Date of Award

2018

Document Type

Open Access Dissertation

Degree Name

Doctor of Philosophy in Geology (PhD)

Administrative Home Department

Department of Geological and Mining Engineering and Sciences

Advisor 1

Thomas Oommen

Committee Member 1

Stanley Vitton

Committee Member 2

Rudiger Escobar-Wolf

Committee Member 3

Donald Atwood

Abstract

An asset management framework provides a methodology for monitoring and maintaining assets, which include anthropogenic infrastructure (e.g., dams, embankments, and retaining structures) and natural geological features (e.g., soil and rock slopes). It is imperative that these assets operate efficiently, effectively, safely, and at a high standard since many assets are located along transportation corridors (highways, railways, and waterways) and can cause severe damage if compromised. Assets built on or around regions prone to natural hazards are at an increased risk of deterioration and failure. The objective of this study is to utilize remote sensing techniques such as InSAR, LiDAR, and optical photogrammetry to identify assets, assess past and current conditions, and perform long-term monitoring in transportation corridors and urbanized areas prone to natural hazards. Provided are examples of remote sensing techniques successfully applied to various asset management procedures: the characterization of rock slopes (Chapter 2), identification of potentially hazardous slopes along a railroad corridor (Chapter 3), monitoring subsidence rates of buildings in San Pedro, California (Chapter 4), and mapping displacement rates on dams in India (Chapter 5) and California (Chapter 6). A demonstration of how InSAR can be used to map slow landslides (those with a displacement rate < 16 mm/year and may be undetectable without sensitive instrumentation) and update the California Landslide Inventory on the Palos Verdes Peninsula is provided in Chapter 7. Long-term landslide monitoring using optical photogrammetry, GPS, and InSAR measurements is also used to map landslide activity at three orders of magnitude (meter to millimeter scales) in Chapter 8. Remote sensing has proven to be an effective tool at measuring ground deformation, which is an implicit indicator of how geotechnical asset condition changes (e.g., deteriorates) over time. Incorporating these techniques into a geotechnical asset management framework will provide greater spatial and temporal data for preventative approaches towards natural hazards.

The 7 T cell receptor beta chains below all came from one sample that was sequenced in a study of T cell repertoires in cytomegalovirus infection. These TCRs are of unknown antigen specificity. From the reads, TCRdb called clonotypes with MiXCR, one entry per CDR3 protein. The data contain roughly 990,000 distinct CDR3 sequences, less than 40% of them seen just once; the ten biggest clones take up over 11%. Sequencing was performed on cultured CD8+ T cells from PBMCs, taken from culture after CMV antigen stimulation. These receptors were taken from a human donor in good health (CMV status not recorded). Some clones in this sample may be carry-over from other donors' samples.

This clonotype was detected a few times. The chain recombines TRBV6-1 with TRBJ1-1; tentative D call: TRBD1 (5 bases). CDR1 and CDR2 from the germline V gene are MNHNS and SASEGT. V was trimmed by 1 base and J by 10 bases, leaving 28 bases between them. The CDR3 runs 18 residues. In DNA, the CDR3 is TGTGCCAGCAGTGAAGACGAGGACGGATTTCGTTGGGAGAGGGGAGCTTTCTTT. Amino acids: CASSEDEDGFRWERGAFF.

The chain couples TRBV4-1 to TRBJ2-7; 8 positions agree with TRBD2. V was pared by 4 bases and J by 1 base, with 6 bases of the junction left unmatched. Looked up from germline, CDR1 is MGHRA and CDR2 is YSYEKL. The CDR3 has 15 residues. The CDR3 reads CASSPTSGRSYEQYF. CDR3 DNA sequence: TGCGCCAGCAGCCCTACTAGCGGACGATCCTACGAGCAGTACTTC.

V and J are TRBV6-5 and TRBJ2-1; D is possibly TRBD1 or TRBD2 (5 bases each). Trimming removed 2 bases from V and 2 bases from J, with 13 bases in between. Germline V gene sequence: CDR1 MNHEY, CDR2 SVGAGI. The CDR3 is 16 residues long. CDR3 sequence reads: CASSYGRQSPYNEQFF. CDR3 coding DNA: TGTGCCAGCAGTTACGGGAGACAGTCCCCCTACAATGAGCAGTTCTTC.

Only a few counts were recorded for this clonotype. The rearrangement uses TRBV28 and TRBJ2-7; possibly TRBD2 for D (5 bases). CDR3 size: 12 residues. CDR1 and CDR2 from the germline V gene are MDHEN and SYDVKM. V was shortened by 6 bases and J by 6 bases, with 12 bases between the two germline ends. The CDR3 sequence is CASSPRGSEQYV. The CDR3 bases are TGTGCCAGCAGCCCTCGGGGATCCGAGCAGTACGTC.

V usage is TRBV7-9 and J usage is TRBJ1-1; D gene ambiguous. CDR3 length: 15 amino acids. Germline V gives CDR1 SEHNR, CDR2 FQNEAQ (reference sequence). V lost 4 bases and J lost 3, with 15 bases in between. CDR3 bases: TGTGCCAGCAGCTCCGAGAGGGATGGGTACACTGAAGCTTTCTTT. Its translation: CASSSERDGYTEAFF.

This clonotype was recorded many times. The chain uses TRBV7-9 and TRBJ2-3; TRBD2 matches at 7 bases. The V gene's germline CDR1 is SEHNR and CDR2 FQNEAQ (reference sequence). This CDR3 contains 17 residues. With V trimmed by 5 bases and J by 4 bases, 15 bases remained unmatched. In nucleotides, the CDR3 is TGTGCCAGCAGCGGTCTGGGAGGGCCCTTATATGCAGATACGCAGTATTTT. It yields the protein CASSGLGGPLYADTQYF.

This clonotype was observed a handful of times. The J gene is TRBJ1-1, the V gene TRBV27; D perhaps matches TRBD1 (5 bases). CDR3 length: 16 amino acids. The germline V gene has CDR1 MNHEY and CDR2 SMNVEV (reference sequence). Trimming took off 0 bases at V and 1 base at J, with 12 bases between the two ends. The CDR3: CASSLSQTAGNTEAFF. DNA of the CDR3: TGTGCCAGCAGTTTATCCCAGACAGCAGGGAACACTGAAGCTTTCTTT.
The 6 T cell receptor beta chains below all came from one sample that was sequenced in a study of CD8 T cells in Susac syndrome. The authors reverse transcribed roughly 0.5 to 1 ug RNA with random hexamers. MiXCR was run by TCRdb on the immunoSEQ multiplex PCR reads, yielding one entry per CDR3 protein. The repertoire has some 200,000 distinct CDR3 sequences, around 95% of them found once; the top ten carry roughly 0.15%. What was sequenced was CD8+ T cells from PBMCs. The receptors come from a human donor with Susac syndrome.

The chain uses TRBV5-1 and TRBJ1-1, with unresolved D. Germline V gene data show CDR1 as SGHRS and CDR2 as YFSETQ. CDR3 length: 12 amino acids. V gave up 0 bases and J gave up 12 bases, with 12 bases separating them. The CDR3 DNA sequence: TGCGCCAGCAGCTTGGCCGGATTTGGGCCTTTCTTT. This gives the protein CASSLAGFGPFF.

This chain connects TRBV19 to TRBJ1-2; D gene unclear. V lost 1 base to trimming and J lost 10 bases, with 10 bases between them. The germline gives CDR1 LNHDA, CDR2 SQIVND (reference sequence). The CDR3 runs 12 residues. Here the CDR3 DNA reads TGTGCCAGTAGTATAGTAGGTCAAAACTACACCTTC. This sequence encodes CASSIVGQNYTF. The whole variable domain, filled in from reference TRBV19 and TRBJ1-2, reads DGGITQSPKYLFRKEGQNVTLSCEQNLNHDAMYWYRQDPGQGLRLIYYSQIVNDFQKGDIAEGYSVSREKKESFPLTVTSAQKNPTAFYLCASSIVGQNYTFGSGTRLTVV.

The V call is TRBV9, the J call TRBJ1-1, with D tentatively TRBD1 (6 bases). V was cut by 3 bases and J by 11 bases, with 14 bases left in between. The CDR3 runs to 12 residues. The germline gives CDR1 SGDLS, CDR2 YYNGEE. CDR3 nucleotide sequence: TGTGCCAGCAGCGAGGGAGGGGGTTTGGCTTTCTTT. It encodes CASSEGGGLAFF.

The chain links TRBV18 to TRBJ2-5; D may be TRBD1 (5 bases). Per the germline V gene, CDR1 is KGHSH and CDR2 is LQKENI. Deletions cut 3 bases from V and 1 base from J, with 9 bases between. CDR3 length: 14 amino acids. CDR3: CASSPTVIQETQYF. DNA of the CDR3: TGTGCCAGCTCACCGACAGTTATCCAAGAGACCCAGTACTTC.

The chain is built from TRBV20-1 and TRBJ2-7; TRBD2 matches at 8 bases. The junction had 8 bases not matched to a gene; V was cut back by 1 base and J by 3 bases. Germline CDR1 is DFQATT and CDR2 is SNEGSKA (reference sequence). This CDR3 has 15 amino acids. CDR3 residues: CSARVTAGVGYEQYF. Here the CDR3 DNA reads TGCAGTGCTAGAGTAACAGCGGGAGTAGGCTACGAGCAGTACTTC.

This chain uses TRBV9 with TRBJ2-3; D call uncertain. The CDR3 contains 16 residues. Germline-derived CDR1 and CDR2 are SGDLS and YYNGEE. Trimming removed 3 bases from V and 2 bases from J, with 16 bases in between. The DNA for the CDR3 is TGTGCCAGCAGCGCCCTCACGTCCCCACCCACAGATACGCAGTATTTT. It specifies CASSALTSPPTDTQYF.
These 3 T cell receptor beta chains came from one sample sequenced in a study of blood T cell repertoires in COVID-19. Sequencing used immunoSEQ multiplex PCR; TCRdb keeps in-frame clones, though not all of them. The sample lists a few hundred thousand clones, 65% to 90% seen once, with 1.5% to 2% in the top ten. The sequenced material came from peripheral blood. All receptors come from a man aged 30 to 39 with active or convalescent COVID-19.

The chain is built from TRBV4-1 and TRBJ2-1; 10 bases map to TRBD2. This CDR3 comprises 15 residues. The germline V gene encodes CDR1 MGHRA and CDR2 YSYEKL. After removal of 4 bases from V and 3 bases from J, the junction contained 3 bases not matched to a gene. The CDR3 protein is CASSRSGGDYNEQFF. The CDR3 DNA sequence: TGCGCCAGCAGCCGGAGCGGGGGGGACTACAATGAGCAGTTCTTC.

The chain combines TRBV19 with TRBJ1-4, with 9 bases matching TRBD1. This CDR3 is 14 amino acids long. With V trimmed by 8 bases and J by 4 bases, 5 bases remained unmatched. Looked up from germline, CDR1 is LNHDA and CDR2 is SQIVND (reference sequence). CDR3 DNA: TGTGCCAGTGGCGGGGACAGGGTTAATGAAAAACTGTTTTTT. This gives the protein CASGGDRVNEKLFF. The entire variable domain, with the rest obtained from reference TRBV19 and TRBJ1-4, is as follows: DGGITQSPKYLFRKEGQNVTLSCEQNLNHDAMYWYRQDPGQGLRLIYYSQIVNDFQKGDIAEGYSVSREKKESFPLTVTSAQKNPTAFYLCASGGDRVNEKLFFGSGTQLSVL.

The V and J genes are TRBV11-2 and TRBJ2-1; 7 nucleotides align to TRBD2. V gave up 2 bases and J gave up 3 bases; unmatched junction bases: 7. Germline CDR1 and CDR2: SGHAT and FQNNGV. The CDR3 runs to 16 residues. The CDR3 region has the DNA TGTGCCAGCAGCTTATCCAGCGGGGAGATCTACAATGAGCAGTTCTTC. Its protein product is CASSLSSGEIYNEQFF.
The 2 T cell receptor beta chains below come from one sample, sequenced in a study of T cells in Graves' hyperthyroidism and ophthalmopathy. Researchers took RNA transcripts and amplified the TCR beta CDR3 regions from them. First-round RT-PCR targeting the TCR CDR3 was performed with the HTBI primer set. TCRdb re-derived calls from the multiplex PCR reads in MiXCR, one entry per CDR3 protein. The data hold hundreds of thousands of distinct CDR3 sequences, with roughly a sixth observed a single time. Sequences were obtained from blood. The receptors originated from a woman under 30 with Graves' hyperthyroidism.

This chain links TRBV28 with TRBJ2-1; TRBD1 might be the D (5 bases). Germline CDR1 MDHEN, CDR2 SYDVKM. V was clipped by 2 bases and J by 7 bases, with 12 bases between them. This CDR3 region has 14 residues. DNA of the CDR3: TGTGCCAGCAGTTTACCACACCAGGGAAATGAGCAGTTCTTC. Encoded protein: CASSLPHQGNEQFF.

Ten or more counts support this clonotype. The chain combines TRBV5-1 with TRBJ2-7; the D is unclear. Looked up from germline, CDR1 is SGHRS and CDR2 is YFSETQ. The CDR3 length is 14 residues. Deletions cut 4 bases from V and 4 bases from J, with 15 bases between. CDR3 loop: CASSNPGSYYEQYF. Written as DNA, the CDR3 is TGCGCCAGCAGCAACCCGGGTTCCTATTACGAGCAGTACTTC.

Available for download on Wednesday, July 24, 2019

Share

COinS